Gallery: Olympic Athlete’s Village: Greenest Neighborhood in the World


The 2010 Vancouver Olympics has yet another feather to add to their cap – they now have the greenest neighborhood in the world. Yesterday, Millennium Waters, the Olympic Athlete’s Village located on Southeast False Creek across from the BC Place Stadium, received LEED Platinum Certification for the entire neighborhood as well as LEED Gold status for all of the buildings included. Millennium Water is only the second neighborhood to receive LEED Platinum status, with the first being Dockside Green in Victoria, British Columbia. With super energy efficient residential units, close proximity to the city center, a renewable energy heating system and a net zero energy building, this village is sure make other eco-developments green with envy.

During the Olympics, the neighborhood, which was formerly an industrial site, houses about 2,600 athletes and coaches. After the Olympics end, the neighborhood becomes Millennium Water, a mixed-used residential and commercial neighborhood. Individuals will be able to buy condos in the passively designed buildings, most of which will be high end real estate, but the project does include some affordable housing. Natural and non-toxic building materials were used inside each condo, and residents can monitor their energy and water use.

Rainwater is used to help flush the toilets and the entire complex is heated by sewage. Renewable energy systems, like solar panels and solar hot water systems generate power for the households and there is even a net-zero energy building on the site. The neighborhood is a true mixed-use complex with both residential as well as commercial and plenty of common use spaces and gardens. Learn more about the design and construction process of this impressive neighborhood at the Challenge Series which documents the entire process as a way to educate and inspire communities, professionals, owners and builders seeking to create meaningful opportunities out of the challenges of climate change.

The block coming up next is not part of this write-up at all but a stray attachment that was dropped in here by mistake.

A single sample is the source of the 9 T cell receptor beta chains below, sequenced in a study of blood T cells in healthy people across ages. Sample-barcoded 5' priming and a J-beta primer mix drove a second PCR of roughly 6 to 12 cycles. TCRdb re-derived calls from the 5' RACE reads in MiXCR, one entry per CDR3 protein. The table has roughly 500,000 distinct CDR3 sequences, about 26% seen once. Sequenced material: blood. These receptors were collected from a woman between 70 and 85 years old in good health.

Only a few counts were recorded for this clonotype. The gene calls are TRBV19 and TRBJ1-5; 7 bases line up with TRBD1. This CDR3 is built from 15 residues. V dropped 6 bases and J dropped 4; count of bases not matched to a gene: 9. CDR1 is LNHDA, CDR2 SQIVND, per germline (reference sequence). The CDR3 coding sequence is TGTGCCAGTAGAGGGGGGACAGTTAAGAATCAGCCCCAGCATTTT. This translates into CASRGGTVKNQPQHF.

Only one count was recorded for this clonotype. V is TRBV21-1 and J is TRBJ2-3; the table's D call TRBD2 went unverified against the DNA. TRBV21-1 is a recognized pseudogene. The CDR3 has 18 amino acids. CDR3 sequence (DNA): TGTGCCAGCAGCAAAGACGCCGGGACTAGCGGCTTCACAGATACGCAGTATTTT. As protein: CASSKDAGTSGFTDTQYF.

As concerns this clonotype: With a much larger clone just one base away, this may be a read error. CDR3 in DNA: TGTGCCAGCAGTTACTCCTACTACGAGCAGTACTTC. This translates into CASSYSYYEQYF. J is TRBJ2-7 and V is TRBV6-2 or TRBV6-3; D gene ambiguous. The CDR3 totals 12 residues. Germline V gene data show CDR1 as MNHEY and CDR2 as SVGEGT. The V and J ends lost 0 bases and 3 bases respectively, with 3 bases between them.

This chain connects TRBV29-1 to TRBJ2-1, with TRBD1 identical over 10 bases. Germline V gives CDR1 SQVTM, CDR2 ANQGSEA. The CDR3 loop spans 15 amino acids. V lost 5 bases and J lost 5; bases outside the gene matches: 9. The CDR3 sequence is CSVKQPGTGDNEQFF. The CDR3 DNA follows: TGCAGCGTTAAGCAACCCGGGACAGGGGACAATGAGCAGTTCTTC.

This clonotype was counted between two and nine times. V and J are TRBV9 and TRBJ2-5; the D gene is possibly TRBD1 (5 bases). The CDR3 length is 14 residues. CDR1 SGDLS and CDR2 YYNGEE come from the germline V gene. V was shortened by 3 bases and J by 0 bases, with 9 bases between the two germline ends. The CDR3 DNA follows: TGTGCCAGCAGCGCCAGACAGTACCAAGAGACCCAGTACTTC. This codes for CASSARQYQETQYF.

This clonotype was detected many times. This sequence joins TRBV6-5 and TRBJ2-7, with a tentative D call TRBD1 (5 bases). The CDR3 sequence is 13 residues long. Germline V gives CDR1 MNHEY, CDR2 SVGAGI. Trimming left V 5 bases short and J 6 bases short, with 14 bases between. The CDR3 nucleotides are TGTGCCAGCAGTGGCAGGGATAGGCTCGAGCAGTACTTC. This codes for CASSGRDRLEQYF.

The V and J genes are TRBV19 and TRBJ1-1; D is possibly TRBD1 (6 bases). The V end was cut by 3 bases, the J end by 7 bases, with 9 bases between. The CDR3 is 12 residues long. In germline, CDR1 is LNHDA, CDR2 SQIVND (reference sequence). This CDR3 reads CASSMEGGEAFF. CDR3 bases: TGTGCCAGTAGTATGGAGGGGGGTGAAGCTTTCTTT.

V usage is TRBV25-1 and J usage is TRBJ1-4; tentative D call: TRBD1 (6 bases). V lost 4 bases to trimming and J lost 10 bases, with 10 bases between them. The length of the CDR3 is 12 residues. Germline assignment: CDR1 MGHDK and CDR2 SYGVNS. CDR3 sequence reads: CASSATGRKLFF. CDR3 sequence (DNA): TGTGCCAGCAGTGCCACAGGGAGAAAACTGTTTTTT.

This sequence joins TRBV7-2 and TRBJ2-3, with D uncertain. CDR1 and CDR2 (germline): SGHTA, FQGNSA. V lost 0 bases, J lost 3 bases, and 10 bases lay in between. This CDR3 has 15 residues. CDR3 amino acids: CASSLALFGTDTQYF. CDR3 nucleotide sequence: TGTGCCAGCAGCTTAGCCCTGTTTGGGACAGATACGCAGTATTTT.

+ The Challenge Series

+ Millennium Water

Via CTV British Columbia


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  2. b5baxter May 9, 2010 at 12:09 am

    SE False Creek is an important project and I think the city should get a lot of credit for what they did there.

    But what criteria is the “greenest neighbourhood on earth” claim based on. Is there some objective measurement this is based on? What about other neighbourhoods?

    Take for example Vauban, Freiburg, Germany…

    Vauban is completely car-free. SE FC is not.

    Vauban has 100 units that meet Passivhaus standards. SE FC has zero (Passivhaus is a much higher standard than LEED).

    All units in Vauban meet the low energy standard of 65 kWh/m2. SE FC ?? (probably not that low).

    Vauban has municipal composting of food waste. SE FC – not yet.

    Vauban has an organic food coop. SE FC – you might find some in Urban Fare.

    Vauban has a working urban farm. SE FC has planned for a “demonstration” community garden.

    Vauban has a efficient district heating system using bio-fuels. SE FC also has a highly efficient district heating system but still uses some natural gas (probably a higher ghg footprint).

    Vanuban has onsite electrical generation (co-gen plants and photovoltaics). SE FC has none.

  3. Carol Andrews February 19, 2010 at 12:06 pm

    It is with great honour to acknowledge that our son, Jody L. Andrews P.N.G. for the city of Vancouver created his professional dream to make this a world class showcase for future generations to follow by example. Could his past employer’s,humble themselves to give credit where credit is certainly due????

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